I do suggest get her involved in extracurricular activities. My daughter's friends do not revolve within 1 group.

She studiend martial arts for 6 years and achieved her black belt in 2006. The group of students she trained with was very small as it was a private martial arts school. Many dear friends come from that group.

In middle school she took up the violin and loves the orchestra. She has a groups of friends through the orchestra group. She continues to play her violin in orchestra now in 10th grade.

She has been a cheerleader for 4+ yrs and has close ties to her cheer friends. She has a private cheer coach at a private cheer school and is friends with people at that school as well.

She is involved with Honors classes and has many study groups that meet at our house to work on projects.

Then she has the regular, normal group of teens she hangs out with at school as well.

Her friends come from all sorts of activities and backgrounds. I typically have a house full of teens now but have always had a house full of kids. They seem to like to be at our house (I love that) because there are no siblings around and they just hang out.

Enjoy because they grow up too fast.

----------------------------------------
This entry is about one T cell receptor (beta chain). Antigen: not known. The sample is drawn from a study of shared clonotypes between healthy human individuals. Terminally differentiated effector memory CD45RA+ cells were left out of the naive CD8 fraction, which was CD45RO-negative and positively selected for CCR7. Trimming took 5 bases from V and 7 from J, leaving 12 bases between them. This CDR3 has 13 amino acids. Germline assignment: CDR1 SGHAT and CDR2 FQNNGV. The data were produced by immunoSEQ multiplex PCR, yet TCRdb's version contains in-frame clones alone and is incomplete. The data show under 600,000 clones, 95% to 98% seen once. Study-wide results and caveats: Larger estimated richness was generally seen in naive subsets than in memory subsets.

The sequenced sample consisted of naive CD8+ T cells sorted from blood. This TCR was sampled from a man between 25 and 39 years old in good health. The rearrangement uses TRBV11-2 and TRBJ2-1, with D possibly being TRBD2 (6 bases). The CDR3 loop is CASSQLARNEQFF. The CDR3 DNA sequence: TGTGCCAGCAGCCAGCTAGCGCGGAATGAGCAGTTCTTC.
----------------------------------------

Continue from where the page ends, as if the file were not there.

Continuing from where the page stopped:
1 mom found this helpful

I have two children, but they are four years apart. They actually "play" together pretty well and we don't do play dates during the week. But I have your same problem on the weekend. My older son is 15 and so he makes his own arrangements, but I never know what he is going to do until it happens. My 11 year old wants to have friends over all the time and we have them spend the night, just hang out and often take them to do fun things. It is very disappointing to me that we seem to do all of the inviting. My son is very well behaved and well liked, so I don't think that is the problem. Most of the time they are available to play, so I don't think it is that they are too busy. The other families are not large, but they do seem to be tight on money. My son doesn't need to be entertained, he would just like to be invited over to play at their house. What really annoys me is that since we invite the kids to do things, we always pay for them to do the activities. This would be fine if the other families reciprocated, but they don't. I am with you on how frustrating it can be to make all these arrangements. I don't understand why it should be so difficult. I don't care how many kids I have, if someone offered to come and pick my child up, entertain them for several hours and then bring them home, I would be thrilled!